by Lizwe Sebatha
LUPANE — A week after Lupane’s Covid-19 response team made an appeal for blankets and emergency food aid to feed hungry quarantine inmates, reports have emerged that 26 people had escaped fleeing inhumane living conditions.
On June 2, provincial social welfare officer Mcnon Chirinzepi revealed the sad situation at Lupane’s Mabhikwa Secondary School quarantine centre.
He pleaded for food provisions and blankets which have not been enough for the centres which were already overwhelmed in terms of numbers.
While Mabhikwa is no longer a quarantine centre following the announcement of the reopening of schools for final year students, the district remains with Nyathi training centre as a quarantine centre. St Luke’s is the only isolation and treatment facility for the district for Covid-19 patients.
Plans to add Fatima High School and a District Development Fund facility in Tsholotsho as quarantine centres failed because of lack of material and financial resources. In Fatima, water challenges also blighted plans to turn the school into a quarantine hub.
All this is happening in a district endowed with an abundance of forests and a million-dollar timber logging industry that can easily generate income to finance an effective local Covid-19 response.
The Auditor General’s report from 2013 shows several irregularities in the country’s timber industry among them failure to measure and mark logs, expired concessions and illegal logging.
Lupane is heavily endowed with prime teak wood, gravel, gas and wildlife, but with little benefit to local communities. Timber has been logged for years in the district, but several communities in forestry areas have no clinics while schools have poor infrastructure.
Gwamba ward for example, does not have a clinic and villagers from areas such as Ndamuleni and Madojwa have to travel long distances to access nearest health services at the Lupane centre, the Matabeleland North provincial capital.
Chief Mabhikwa says communities have sought audience with him protesting failure by timber-logging companies to financially support local development, and now on the backdrop of a raging health pandemic, to plough back with material and other resources in the fight against Covid-19.
“Villagers complain that they are not seeing any benefits of having these safari and timber logging companies, particularly with regard to the fight against Covid-19,” said Chief Mabhikwa.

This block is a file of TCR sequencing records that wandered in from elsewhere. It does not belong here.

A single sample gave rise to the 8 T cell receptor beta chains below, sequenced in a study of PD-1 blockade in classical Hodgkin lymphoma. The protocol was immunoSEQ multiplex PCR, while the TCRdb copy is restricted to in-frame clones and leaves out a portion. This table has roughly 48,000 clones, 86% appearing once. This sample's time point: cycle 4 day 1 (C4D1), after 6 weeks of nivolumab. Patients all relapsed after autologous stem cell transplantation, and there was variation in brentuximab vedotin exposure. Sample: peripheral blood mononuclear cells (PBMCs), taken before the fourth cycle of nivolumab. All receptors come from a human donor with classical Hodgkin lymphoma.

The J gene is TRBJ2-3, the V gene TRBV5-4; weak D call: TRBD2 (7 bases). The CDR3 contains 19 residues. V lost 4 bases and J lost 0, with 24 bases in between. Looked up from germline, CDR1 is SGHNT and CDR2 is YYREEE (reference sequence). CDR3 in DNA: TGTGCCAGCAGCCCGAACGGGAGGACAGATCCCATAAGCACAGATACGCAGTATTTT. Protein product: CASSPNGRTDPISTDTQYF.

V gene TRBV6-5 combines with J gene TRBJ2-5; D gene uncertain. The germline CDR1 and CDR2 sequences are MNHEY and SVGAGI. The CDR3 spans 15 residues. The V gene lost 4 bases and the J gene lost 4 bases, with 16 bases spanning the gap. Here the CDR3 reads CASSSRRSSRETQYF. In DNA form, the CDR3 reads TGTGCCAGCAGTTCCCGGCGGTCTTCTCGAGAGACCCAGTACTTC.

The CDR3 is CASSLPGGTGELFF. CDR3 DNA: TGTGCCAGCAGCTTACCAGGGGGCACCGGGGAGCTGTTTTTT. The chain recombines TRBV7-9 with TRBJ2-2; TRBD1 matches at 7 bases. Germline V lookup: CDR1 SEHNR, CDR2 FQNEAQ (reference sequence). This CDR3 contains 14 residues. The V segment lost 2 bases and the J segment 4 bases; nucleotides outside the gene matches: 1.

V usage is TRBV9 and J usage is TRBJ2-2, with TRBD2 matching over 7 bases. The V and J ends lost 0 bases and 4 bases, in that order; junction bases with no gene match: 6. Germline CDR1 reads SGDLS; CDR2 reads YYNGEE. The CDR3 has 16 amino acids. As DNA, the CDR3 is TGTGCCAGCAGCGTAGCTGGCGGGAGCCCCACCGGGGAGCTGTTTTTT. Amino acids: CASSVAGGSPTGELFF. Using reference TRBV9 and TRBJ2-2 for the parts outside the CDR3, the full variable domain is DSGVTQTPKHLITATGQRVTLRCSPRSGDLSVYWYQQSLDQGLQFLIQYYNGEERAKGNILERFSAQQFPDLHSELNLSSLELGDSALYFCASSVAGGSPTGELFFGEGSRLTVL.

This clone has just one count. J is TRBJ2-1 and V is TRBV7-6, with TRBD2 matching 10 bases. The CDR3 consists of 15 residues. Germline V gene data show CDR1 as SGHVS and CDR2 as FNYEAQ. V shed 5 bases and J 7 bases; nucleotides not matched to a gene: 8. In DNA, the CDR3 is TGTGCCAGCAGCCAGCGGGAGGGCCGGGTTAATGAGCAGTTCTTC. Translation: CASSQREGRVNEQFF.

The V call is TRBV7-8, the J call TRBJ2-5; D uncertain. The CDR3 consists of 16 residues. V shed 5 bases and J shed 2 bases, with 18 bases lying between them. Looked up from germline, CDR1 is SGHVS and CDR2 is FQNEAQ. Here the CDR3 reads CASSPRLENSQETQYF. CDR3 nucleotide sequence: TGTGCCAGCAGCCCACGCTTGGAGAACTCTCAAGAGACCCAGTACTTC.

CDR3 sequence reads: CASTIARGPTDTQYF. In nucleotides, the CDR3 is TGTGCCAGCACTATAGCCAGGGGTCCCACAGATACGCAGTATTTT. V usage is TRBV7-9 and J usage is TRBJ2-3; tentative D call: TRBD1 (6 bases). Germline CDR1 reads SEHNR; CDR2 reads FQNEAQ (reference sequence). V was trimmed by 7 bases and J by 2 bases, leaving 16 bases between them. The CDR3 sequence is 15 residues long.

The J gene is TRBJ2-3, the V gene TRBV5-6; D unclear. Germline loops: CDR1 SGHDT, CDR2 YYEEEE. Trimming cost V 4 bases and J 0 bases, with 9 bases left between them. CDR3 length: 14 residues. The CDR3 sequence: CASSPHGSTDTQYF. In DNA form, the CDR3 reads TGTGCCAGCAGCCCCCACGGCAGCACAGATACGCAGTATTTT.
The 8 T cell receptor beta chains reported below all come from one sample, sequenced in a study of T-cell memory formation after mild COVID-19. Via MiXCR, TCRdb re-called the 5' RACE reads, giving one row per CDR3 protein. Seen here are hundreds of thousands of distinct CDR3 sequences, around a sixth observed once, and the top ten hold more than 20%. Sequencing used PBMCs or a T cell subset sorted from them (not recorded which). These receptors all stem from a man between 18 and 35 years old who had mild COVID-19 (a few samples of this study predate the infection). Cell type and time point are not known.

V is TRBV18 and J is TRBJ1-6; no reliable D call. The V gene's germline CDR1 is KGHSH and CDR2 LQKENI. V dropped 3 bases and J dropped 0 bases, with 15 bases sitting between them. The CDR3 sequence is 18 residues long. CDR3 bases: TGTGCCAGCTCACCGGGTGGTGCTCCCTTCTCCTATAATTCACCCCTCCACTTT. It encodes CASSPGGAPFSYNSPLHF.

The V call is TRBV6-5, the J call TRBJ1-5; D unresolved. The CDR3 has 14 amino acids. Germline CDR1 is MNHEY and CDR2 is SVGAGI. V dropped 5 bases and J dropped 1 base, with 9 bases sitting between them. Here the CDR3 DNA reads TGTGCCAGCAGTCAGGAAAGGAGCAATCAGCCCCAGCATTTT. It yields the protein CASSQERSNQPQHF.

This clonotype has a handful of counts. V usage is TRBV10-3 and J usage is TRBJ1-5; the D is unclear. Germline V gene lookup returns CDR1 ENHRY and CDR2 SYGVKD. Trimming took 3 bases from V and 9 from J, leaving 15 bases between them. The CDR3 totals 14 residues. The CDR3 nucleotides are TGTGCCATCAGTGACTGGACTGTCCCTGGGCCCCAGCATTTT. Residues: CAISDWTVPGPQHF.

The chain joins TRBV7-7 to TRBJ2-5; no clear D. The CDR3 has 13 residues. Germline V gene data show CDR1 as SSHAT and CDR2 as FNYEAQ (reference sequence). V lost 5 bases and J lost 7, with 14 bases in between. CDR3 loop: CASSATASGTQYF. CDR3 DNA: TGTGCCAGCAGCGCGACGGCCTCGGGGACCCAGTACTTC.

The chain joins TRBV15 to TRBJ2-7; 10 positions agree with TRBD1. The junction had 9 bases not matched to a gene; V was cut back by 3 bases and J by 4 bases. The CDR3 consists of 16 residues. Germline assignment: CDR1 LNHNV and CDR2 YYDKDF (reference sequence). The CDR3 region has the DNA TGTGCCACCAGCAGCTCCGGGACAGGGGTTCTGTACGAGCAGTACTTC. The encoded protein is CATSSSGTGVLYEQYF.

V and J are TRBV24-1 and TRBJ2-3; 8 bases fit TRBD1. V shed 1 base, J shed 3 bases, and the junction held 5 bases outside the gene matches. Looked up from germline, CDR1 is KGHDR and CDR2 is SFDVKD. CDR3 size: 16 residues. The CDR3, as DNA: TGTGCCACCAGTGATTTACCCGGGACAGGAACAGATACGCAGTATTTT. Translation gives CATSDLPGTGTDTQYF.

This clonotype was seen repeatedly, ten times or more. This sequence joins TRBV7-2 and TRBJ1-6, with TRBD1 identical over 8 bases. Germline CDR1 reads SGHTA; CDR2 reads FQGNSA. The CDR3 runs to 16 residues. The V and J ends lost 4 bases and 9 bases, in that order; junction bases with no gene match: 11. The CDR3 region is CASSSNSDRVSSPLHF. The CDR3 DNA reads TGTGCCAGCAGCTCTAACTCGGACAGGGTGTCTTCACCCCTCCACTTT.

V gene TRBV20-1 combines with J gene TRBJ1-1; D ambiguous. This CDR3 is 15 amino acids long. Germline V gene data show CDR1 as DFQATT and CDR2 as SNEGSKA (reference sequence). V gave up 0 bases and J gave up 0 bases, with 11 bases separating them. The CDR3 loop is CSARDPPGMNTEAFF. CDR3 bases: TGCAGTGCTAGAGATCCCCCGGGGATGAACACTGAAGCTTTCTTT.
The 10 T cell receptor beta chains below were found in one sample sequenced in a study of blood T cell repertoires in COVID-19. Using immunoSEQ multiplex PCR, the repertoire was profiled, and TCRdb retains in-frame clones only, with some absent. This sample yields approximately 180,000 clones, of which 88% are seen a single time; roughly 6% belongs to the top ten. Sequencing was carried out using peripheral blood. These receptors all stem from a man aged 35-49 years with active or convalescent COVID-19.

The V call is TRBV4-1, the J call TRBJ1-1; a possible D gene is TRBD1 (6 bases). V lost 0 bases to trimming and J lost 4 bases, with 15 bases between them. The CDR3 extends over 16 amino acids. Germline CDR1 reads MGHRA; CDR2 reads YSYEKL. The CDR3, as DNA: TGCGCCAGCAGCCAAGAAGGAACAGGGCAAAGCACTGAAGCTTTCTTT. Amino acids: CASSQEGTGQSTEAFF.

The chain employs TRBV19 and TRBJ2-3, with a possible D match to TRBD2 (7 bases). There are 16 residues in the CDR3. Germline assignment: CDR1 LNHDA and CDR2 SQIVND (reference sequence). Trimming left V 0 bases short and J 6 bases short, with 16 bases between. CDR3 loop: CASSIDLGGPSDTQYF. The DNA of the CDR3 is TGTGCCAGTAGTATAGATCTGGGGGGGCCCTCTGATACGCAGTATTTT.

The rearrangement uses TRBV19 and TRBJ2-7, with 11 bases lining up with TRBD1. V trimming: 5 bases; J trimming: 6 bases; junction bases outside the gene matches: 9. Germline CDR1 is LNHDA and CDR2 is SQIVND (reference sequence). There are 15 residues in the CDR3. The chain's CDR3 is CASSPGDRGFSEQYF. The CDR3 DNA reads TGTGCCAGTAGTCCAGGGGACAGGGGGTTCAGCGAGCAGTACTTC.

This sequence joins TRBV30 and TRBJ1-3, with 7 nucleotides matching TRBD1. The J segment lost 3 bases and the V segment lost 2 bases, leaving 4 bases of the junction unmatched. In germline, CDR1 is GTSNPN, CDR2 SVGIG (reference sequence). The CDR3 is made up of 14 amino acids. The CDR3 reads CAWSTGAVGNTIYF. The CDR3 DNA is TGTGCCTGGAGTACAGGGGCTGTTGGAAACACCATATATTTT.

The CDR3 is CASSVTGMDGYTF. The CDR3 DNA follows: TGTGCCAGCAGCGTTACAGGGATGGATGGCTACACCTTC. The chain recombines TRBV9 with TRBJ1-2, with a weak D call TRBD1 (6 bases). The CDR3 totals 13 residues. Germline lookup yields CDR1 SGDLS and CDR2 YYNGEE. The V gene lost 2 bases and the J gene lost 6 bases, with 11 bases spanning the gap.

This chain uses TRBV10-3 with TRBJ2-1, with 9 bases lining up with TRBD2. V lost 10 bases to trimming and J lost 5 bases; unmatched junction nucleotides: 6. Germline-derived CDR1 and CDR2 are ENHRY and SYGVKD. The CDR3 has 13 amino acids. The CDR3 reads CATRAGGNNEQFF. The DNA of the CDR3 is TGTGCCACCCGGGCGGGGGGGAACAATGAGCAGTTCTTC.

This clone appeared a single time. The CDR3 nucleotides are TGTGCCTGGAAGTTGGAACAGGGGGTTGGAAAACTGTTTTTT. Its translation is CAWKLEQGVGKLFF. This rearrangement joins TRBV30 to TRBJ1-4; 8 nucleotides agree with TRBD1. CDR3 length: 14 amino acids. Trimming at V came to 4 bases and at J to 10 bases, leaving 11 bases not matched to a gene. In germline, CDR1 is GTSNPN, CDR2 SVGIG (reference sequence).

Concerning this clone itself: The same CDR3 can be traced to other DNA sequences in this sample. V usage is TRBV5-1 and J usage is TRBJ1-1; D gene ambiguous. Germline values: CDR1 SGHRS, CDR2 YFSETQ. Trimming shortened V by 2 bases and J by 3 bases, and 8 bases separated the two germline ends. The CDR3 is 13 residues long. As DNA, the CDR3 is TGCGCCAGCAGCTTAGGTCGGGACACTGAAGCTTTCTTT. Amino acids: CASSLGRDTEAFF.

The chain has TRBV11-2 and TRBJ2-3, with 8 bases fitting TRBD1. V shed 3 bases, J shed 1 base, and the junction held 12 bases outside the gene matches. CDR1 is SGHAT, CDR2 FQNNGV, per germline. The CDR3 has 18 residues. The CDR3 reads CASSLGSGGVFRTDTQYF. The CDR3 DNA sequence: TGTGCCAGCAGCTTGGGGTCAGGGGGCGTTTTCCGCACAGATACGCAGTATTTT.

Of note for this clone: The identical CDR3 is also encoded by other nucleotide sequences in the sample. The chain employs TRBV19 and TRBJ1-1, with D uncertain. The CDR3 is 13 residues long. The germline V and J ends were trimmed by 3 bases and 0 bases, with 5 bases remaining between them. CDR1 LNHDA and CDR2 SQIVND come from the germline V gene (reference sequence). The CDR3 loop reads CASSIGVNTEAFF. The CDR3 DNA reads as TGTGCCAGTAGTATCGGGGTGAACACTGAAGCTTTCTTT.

“We have to dialogue with the communities and timber logging companies concerned so that we have these issues resolved as it does not make any sense for communities to see timber logging trucks destroying the already poor roads loaded with timber taking it to other provinces, with zero benefit for Lupane.”
Kusile Rural District Council (KRDC) accuses timber and wildlife safari companies of defaulting on paying rates, resulting in the municipality failing to equip local clinics with Covid-19 resources. The local authority says it is owed outstanding fees and royalties by timber and safari companies, some dating several years back.
“Our revenue is very low, we are not well capacitated in the Covid-19 fight,” KRDC chairperson Christopher Chuma says.
“While we agree that Covid-19 has affected business for these companies, particularly safari owners, our concern is on them failing to clear outstanding royalties and levies pre-dating the pandemic.
“We have issued notices to sue them as they are either not coming with payment terms, or failing to honour their payment terms.”
According to Mines and Mining Development minister Winston Chitando, Lupane also sits on untapped lucrative coal — bed methane gas resources, enough to generate revenue for the district.
Communities like Lupane should not be running short of resources to fight Covid-19, opines Effie Ncube, the spokesperson of the Citizens Covid-19 Monitor.
“The nature of our governance system is such that local communities do not have the budgets for effective response against Covid-19 despite having natural resources enough to power not just an effective response, but local economic growth as well,” Ncube argues.
The Citizens Covid-19 Monitor is a local initiative by people from Bulawayo, Matabeleland North and South who have come together to mobilise resources to fight Covid-19.
According to its founding members, the organisation was set up a result of the realisation that the central government was incapacitated, and failing to provide a reliable Covid-19 response plan for Matabeleland.
“The solution is to give local communities power to take control of local natural resources and use them to drive local economic, social, and educational development, including fighting pandemics such as Covid-19,” said Ncube.
Vumani Ndlovu, the coordinator of Rural Communities Empowerment Trust, a Lupane-based independent non-governmental organisation, believes devolution of state functions could help address challenges that bedevil local communities.
“In addition to the obvious benefits of such a system of government to local communities, if implemented to the fullest it could definitely accelerate national economic development and improve social cohesion and harmony throughout the country,” Ndlovu contends.
Matabeleland North Provincial Affairs minister Richard Moyo, who chairs the provincial Covid-19 taskforce, also says devolution will deal with these challenges.
“That is why we [as government] now have a programme of devolution so that people benefit from resources in their communities, and that is why we are pushing the rural district councils to demand a share of their devolution funds to develop their areas and address all those concerns,” Moyo said.
l This article was originally published by The Citizen Bulletin, a hyper-local non-profit news outlet covering Covid-19 in Matabeleland.